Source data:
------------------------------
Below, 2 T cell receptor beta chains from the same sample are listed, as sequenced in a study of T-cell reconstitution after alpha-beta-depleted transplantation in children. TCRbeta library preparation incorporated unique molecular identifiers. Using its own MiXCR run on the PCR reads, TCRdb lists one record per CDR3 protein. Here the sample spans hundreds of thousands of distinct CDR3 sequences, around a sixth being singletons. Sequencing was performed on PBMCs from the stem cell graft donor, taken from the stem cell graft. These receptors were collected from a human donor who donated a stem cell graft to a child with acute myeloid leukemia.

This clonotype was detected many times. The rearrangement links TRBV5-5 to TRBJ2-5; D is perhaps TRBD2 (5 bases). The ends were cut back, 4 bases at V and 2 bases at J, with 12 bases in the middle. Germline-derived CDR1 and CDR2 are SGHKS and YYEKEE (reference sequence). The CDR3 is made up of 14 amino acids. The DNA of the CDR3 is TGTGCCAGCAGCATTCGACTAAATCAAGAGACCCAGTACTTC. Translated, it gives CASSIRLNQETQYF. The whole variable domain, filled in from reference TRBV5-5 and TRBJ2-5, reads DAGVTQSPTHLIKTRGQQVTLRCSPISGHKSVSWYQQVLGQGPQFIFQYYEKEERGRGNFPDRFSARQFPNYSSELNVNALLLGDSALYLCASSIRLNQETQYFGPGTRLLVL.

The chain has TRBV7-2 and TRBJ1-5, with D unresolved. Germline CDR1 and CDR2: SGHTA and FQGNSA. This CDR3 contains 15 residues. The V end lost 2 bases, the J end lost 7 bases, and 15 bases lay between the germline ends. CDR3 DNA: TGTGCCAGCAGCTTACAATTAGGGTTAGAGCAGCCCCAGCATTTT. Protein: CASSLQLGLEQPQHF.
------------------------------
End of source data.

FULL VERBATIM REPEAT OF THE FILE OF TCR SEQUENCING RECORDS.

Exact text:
Below, 2 T cell receptor beta chains from the same sample are listed, as sequenced in a study of T-cell reconstitution after alpha-beta-depleted transplantation in children. TCRbeta library preparation incorporated unique molecular identifiers. Using its own MiXCR run on the PCR reads, TCRdb lists one record per CDR3 protein. Here the sample spans hundreds of thousands of distinct CDR3 sequences, around a sixth being singletons. Sequencing was performed on PBMCs from the stem cell graft donor, taken from the stem cell graft. These receptors were collected from a human donor who donated a stem cell graft to a child with acute myeloid leukemia.

This clonotype was detected many times. The rearrangement links TRBV5-5 to TRBJ2-5; D is perhaps TRBD2 (5 bases). The ends were cut back, 4 bases at V and 2 bases at J, with 12 bases in the middle. Germline-derived CDR1 and CDR2 are SGHKS and YYEKEE (reference sequence). The CDR3 is made up of 14 amino acids. The DNA of the CDR3 is TGTGCCAGCAGCATTCGACTAAATCAAGAGACCCAGTACTTC. Translated, it gives CASSIRLNQETQYF. The whole variable domain, filled in from reference TRBV5-5 and TRBJ2-5, reads DAGVTQSPTHLIKTRGQQVTLRCSPISGHKSVSWYQQVLGQGPQFIFQYYEKEERGRGNFPDRFSARQFPNYSSELNVNALLLGDSALYLCASSIRLNQETQYFGPGTRLLVL.

The chain has TRBV7-2 and TRBJ1-5, with D unresolved. Germline CDR1 and CDR2: SGHTA and FQGNSA. This CDR3 contains 15 residues. The V end lost 2 bases, the J end lost 7 bases, and 15 bases lay between the germline ends. CDR3 DNA: TGTGCCAGCAGCTTACAATTAGGGTTAGAGCAGCCCCAGCATTTT. Protein: CASSLQLGLEQPQHF.